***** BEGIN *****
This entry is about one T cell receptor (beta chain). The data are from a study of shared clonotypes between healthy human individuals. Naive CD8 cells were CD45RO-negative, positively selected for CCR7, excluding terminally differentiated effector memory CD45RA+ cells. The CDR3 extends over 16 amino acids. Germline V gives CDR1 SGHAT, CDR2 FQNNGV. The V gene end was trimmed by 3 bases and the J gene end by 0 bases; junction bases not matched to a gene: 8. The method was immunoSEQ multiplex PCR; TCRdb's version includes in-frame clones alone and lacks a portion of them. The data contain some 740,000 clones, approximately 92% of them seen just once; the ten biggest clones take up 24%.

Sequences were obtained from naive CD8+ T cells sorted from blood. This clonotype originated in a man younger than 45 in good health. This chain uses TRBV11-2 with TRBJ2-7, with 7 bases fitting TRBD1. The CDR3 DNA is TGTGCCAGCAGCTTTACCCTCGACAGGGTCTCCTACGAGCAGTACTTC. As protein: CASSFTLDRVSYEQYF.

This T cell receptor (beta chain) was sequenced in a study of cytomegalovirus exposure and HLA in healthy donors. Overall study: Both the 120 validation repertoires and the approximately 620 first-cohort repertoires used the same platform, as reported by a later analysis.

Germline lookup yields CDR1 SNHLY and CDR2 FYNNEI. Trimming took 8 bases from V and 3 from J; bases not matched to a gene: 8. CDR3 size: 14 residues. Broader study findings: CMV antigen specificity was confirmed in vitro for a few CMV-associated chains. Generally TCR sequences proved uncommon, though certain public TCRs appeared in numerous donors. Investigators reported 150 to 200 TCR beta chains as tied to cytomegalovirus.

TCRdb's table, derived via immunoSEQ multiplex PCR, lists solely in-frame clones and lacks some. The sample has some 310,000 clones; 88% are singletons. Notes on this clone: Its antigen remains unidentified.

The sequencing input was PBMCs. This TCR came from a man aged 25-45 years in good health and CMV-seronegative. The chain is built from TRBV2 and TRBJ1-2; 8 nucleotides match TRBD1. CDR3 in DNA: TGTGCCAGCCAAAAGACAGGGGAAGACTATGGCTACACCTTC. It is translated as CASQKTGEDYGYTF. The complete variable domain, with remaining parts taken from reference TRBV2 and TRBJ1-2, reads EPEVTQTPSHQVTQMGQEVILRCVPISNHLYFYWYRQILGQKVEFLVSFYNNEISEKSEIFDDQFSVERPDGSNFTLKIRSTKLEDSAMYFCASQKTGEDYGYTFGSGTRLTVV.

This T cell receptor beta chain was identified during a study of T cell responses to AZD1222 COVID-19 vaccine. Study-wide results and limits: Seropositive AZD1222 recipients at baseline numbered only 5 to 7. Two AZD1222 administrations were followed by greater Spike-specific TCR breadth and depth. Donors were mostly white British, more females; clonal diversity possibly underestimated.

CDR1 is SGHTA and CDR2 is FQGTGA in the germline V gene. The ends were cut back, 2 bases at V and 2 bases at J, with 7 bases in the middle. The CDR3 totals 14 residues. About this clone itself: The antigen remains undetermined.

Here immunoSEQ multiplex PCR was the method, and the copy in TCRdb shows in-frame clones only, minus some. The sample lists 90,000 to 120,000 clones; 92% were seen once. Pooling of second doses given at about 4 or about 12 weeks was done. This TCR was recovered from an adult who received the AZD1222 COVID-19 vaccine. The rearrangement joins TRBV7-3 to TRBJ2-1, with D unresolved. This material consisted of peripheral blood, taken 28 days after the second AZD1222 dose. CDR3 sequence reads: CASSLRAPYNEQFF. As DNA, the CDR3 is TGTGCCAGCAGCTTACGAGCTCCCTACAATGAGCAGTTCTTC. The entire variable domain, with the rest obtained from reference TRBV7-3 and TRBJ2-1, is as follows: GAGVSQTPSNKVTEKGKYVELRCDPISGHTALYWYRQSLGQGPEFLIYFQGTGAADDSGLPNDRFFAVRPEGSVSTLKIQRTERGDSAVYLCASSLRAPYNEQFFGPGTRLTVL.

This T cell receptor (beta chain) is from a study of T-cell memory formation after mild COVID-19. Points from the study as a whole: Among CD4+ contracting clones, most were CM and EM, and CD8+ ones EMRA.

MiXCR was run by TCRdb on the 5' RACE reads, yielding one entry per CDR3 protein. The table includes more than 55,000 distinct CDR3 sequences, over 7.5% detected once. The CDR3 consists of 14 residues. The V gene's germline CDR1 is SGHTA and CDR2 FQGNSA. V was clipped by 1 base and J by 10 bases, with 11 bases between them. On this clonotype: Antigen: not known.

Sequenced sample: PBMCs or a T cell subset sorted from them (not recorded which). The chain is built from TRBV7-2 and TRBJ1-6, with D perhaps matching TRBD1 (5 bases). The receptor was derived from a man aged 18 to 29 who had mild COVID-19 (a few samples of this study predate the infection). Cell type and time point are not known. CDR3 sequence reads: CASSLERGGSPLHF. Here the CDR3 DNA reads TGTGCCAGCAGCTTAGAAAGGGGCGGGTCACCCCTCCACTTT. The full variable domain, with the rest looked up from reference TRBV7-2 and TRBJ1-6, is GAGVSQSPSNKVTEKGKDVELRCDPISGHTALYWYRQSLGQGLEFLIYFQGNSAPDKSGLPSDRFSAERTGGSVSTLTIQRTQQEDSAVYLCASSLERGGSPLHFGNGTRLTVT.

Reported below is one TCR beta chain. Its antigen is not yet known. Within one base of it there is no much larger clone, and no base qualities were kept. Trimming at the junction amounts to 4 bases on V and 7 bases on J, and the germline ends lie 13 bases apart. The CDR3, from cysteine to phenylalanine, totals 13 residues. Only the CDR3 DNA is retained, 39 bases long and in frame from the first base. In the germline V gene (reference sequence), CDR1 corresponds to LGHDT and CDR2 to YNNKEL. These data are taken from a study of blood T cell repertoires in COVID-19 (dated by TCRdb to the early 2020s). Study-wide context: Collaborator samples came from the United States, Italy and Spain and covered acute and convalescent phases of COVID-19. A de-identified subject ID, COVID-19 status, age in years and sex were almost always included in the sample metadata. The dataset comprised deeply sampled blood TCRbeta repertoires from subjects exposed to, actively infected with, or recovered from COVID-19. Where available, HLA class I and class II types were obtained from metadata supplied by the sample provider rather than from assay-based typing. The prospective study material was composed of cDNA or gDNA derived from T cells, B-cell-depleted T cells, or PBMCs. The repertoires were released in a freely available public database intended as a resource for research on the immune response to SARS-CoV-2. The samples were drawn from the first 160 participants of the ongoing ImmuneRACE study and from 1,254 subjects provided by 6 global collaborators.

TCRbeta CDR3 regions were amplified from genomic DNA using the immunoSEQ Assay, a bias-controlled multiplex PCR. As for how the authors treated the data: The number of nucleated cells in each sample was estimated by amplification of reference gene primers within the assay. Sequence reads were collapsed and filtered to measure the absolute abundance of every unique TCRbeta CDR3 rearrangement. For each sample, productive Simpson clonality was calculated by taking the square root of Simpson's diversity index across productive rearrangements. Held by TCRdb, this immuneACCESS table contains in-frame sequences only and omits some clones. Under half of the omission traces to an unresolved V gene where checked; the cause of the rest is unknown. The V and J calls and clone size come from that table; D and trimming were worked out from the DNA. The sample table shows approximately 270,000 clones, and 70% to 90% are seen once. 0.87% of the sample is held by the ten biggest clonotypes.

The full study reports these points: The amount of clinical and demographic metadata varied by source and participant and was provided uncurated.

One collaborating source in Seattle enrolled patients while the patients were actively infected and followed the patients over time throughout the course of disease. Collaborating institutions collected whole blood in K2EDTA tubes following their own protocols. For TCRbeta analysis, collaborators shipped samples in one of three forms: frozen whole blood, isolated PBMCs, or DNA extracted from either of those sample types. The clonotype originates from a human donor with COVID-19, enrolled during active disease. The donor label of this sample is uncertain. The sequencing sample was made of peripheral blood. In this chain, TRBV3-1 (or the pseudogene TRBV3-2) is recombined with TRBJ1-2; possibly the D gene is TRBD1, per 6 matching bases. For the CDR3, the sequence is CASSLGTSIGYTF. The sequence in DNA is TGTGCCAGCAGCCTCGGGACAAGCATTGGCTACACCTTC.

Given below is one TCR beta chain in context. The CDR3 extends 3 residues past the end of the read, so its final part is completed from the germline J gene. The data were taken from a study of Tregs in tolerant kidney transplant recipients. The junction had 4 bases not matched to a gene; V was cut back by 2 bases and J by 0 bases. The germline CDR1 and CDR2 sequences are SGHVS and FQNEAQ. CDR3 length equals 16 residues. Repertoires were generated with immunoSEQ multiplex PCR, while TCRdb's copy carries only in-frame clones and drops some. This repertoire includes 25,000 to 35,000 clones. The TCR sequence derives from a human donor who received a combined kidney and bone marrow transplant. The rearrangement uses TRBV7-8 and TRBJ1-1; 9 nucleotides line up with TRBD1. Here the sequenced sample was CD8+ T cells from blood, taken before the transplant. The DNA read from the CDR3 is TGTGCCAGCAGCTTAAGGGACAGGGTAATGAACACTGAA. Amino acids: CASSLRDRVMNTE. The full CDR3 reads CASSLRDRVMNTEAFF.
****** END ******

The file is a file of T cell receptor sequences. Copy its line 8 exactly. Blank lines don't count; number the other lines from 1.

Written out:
CDR1 is SGHTA and CDR2 is FQGTGA in the germline V gene. The ends were cut back, 2 bases at V and 2 bases at J, with 7 bases in the middle. The CDR3 totals 14 residues. About this clone itself: The antigen remains undetermined.